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113 Impact of the HOP-STEP program in improving provider knowledge and skills for lupus pregnancy planning and management
  1. Ravyn S Njagu,
  2. Amanda M Eudy,
  3. Amanda Snyderman,
  4. Lisa G Criscione-Schreiber and
  5. Megan EB Clowse
  1. Duke University


Background The HOP-STEP Program (Healthy Outcomes in Pregnancy with SLE through Education of Providers) is designed to optimize lupus pregnancy outcomes through providing physicians with the necessary knowledge, skills and resources to guide pregnancy planning and management. The goal of this analysis was to measure the impact of the HOP-STEP program.

Methods The in-person component of HOP-STEP was presented at the Association of Women in Rheumatology (AWIR) Conference in August 2018. The workshop included a presentation, peer roll-playing workshop, patient simulation, and distribution of Preparing for Pregnancy Checklist and Birth Control for Women with Lupus handouts. A survey was emailed to 149 individuals before and after workshop completion.

Results The analysis included 68 pre-surveys (response rate 46%, 93% women, 66% attending-level rheumatologists) and 55 post-surveys (response rate 37%, 95% women, 62% attending-level rheumatologists).

Systematic approach: After the program, more providers had a systematic approach to preparing a woman with lupus for pregnancy (45.6% to 94.6%; p<0.0001).

Contraception: There was an increase in correct responses regarding emergency contraception (47% to 91%, p<0.0001); a decrease in correct responses regarding IUD use (96% to 77%, p=0.003); and no difference in correct responses to questions regarding thrombotic risk or efficacy of contraception.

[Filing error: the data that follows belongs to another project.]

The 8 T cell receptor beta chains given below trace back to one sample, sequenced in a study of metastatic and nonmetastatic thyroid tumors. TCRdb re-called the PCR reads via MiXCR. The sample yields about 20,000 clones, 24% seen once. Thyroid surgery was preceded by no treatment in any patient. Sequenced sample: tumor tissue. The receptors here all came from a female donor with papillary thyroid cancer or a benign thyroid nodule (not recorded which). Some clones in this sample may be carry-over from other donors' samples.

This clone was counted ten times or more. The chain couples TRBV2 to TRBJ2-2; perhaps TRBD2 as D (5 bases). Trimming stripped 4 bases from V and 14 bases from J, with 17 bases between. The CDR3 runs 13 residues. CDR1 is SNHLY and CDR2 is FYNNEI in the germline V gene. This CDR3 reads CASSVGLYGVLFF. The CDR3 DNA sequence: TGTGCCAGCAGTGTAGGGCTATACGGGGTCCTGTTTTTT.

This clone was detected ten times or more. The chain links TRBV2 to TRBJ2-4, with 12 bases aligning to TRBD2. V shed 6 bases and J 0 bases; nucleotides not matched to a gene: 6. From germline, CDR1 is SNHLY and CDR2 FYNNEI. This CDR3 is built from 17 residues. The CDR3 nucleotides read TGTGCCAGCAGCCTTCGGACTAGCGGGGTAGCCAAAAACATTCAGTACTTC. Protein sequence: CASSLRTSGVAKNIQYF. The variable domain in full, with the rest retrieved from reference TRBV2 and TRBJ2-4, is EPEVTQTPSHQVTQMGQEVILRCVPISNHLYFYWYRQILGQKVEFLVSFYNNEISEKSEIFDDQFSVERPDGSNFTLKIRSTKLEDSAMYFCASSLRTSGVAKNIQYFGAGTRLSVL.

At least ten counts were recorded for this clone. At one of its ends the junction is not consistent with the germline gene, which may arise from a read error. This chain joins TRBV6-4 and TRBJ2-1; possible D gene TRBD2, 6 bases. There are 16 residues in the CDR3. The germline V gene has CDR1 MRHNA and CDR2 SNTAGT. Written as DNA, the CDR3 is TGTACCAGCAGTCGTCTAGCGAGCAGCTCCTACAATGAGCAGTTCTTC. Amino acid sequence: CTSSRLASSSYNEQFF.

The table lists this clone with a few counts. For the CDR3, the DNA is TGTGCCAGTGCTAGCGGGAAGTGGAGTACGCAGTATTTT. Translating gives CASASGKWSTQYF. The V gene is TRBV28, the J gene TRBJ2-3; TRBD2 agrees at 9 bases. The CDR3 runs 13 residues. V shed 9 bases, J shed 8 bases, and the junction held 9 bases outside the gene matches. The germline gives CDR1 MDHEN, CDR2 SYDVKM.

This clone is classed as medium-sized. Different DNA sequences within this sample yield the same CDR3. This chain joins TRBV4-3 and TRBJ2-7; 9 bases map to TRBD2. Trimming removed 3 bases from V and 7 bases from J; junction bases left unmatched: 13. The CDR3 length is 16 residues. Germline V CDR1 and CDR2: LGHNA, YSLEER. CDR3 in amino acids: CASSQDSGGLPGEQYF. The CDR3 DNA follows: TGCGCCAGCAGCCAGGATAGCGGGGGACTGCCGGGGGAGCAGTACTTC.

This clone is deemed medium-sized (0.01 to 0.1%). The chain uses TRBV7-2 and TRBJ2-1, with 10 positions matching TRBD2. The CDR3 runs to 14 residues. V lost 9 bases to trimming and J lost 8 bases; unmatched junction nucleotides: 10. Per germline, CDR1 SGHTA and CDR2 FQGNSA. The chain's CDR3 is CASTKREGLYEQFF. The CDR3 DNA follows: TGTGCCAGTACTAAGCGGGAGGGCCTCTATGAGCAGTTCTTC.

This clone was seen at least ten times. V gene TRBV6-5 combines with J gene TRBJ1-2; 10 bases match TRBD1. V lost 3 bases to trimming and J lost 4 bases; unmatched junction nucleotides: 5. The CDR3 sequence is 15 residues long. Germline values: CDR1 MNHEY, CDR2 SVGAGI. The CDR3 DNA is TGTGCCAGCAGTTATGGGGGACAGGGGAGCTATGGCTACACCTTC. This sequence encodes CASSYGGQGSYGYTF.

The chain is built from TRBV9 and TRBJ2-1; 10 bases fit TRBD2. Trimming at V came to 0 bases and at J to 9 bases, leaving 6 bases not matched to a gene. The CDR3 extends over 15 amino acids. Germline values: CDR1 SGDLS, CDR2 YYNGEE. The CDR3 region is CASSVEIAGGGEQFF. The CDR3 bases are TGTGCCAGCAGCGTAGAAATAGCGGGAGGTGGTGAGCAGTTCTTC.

Teratogenicity: After the program, fewer providers identified pregnancy-compatible medications (azathioprine and tacrolimus) as teratogenic (60% to 9%; p<0.0001). Additionally, more providers identified all three teratogenic medications (methotrexate, mycophenolate, and cyclophosphamide) (80.9% to 92.7%; p=0.07).

Birth Defects: Participants were asked to put medications in order from most to least likely to cause birth defects, the correct order being mycophenolate or cyclophosphamide, methotrexate, then leflunomide. No difference was observed in correctly ordered medications (16.2% to 16.4%; p=1.0). However, there was an increase in providers who correctly identified mycophenolate as the most or second-most teratogenic (13% to 44%; p=0.02).

Provider Confidence: Participants were asked to rank their confidence on a scale of 0 (not confident) to 100 (very confident). Median provider confidence increased for helping women with lupus choose appropriate contraception (59 to 89; p<0.0001) and medications compatible with pregnancy (66 to 91; p<0.0001).

Conclusions After participation in the in-person HOP-STEP program, providers had increased knowledge and confidence in pregnancy planning and management in lupus patients. The program emphasized skills over knowledge, as is reflected in the survey results. The handouts used in the program provide all of the necessary information, which can overcome existing and ongoing gaps in rheumatologists knowledge.

Funding Source(s): GlaxoSmithKline

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